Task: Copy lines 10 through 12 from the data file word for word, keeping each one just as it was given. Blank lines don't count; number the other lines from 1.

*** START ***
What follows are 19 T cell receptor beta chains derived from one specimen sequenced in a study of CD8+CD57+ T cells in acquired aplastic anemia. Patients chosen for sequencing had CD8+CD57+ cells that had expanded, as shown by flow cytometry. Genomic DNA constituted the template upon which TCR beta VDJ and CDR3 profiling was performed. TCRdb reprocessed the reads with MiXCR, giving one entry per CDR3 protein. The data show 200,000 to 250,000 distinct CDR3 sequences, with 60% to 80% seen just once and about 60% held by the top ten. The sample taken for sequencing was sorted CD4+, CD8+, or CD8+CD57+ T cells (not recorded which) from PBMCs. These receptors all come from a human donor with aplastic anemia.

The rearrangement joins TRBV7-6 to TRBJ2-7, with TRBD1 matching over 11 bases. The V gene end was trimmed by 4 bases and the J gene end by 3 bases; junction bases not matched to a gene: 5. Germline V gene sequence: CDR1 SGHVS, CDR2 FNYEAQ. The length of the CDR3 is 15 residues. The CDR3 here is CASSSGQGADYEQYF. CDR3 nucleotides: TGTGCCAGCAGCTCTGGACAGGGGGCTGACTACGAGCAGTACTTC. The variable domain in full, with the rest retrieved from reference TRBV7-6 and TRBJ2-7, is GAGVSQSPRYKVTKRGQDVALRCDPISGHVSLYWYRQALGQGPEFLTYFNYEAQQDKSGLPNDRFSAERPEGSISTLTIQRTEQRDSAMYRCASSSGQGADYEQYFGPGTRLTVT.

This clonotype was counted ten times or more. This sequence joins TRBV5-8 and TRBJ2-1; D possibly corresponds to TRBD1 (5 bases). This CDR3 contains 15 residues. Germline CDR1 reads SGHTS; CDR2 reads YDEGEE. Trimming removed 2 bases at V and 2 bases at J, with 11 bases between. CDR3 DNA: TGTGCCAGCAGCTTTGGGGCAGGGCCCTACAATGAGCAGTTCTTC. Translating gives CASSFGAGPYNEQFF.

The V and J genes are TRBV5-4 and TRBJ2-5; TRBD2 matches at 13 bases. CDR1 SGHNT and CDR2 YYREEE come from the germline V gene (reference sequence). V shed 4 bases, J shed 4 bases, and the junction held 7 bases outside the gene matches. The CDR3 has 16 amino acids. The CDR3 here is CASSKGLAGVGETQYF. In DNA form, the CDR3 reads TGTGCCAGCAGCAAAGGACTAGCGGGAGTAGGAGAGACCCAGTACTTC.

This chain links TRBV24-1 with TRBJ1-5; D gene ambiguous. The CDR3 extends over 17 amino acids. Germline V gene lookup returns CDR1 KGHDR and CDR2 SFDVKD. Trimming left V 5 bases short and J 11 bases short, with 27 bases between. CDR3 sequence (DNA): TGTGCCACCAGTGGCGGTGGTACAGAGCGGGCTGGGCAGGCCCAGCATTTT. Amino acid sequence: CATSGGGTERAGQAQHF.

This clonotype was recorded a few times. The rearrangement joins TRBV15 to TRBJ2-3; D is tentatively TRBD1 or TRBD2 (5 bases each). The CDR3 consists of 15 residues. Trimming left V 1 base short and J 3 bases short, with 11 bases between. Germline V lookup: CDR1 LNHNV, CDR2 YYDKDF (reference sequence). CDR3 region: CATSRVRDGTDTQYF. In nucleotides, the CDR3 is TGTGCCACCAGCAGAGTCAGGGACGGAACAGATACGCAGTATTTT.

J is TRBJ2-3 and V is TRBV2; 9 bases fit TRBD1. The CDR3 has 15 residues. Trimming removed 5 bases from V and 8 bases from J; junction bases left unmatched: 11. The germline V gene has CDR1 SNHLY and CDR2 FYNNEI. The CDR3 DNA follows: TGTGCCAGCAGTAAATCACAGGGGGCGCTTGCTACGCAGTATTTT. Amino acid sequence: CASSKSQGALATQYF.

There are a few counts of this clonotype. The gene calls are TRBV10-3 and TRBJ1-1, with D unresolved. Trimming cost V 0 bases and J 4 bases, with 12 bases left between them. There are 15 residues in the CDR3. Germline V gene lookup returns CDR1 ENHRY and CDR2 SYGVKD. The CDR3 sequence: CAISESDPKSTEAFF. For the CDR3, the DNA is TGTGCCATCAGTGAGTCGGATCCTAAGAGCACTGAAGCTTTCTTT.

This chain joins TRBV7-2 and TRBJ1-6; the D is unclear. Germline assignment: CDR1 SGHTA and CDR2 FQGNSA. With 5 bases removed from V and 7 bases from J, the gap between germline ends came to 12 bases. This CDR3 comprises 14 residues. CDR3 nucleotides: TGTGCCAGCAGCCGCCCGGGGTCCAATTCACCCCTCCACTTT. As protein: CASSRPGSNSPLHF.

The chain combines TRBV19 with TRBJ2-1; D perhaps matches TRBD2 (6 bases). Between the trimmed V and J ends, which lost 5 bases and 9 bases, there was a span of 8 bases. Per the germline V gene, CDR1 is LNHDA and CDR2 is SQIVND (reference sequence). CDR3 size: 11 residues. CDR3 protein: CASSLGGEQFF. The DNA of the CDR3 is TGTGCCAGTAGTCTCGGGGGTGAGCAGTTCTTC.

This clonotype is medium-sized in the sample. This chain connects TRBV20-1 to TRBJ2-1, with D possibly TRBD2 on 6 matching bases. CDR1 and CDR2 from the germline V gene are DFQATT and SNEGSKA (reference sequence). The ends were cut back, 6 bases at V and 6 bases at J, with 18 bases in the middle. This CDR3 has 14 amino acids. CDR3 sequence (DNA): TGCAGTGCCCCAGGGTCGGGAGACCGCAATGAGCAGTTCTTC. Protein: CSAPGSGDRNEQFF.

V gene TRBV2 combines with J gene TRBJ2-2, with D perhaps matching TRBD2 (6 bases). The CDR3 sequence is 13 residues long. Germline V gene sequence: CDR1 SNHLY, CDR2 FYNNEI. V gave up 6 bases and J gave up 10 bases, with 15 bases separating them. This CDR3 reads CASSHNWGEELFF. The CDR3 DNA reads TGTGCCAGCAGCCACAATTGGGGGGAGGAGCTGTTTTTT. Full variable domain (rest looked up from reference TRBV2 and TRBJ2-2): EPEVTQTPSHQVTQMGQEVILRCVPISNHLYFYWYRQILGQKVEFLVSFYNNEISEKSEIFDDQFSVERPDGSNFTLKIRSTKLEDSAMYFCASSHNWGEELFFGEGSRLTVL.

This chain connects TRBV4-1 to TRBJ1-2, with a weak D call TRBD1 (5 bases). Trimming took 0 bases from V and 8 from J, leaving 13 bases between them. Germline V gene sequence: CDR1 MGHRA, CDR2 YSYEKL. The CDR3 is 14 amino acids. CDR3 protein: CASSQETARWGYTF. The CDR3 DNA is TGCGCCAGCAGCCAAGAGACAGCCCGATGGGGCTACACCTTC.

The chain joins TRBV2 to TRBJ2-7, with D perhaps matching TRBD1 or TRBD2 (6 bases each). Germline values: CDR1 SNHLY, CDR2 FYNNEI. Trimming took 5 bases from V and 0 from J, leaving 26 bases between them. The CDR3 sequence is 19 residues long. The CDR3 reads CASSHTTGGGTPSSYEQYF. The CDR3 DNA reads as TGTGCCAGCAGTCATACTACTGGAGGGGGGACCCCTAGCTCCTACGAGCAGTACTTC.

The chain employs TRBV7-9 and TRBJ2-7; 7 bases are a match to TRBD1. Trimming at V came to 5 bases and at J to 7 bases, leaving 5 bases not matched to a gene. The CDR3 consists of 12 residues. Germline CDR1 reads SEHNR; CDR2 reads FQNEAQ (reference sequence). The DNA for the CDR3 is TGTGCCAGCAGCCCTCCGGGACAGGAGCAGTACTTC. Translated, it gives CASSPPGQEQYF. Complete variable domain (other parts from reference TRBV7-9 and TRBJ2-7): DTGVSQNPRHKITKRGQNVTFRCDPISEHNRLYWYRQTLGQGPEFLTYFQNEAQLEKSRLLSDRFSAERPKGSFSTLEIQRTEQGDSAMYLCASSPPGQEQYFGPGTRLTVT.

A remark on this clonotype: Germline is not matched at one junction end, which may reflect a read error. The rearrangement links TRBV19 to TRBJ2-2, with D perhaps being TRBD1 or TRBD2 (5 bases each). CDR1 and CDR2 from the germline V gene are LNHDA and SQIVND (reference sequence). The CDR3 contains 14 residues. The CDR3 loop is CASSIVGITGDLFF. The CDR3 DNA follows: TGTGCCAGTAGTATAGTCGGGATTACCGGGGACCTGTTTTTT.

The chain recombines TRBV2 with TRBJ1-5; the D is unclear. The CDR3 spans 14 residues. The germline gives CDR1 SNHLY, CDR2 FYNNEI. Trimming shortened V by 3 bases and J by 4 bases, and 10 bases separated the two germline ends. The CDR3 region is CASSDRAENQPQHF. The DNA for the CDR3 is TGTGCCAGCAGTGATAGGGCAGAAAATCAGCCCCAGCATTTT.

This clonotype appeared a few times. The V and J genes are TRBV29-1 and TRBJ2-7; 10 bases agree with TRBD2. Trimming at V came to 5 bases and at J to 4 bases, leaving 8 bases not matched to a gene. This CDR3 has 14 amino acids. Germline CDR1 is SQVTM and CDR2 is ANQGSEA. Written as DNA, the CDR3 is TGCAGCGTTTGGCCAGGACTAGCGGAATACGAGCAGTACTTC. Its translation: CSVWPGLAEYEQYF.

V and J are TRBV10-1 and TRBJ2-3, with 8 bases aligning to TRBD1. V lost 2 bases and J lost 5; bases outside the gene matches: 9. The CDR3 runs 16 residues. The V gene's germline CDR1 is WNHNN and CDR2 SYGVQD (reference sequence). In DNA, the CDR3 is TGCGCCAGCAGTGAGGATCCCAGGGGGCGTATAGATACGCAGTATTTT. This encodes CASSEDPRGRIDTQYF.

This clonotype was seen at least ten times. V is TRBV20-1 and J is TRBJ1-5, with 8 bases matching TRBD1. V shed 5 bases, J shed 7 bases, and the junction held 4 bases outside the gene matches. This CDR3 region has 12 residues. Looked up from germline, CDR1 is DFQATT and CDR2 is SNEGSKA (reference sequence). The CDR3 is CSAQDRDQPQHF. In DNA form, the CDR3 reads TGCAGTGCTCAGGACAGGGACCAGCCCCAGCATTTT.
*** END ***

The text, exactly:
The chain combines TRBV19 with TRBJ2-1; D perhaps matches TRBD2 (6 bases). Between the trimmed V and J ends, which lost 5 bases and 9 bases, there was a span of 8 bases. Per the germline V gene, CDR1 is LNHDA and CDR2 is SQIVND (reference sequence). CDR3 size: 11 residues. CDR3 protein: CASSLGGEQFF. The DNA of the CDR3 is TGTGCCAGTAGTCTCGGGGGTGAGCAGTTCTTC.

This clonotype is medium-sized in the sample. This chain connects TRBV20-1 to TRBJ2-1, with D possibly TRBD2 on 6 matching bases. CDR1 and CDR2 from the germline V gene are DFQATT and SNEGSKA (reference sequence). The ends were cut back, 6 bases at V and 6 bases at J, with 18 bases in the middle. This CDR3 has 14 amino acids. CDR3 sequence (DNA): TGCAGTGCCCCAGGGTCGGGAGACCGCAATGAGCAGTTCTTC. Protein: CSAPGSGDRNEQFF.

V gene TRBV2 combines with J gene TRBJ2-2, with D perhaps matching TRBD2 (6 bases). The CDR3 sequence is 13 residues long. Germline V gene sequence: CDR1 SNHLY, CDR2 FYNNEI. V gave up 6 bases and J gave up 10 bases, with 15 bases separating them. This CDR3 reads CASSHNWGEELFF. The CDR3 DNA reads TGTGCCAGCAGCCACAATTGGGGGGAGGAGCTGTTTTTT. Full variable domain (rest looked up from reference TRBV2 and TRBJ2-2): EPEVTQTPSHQVTQMGQEVILRCVPISNHLYFYWYRQILGQKVEFLVSFYNNEISEKSEIFDDQFSVERPDGSNFTLKIRSTKLEDSAMYFCASSHNWGEELFFGEGSRLTVL.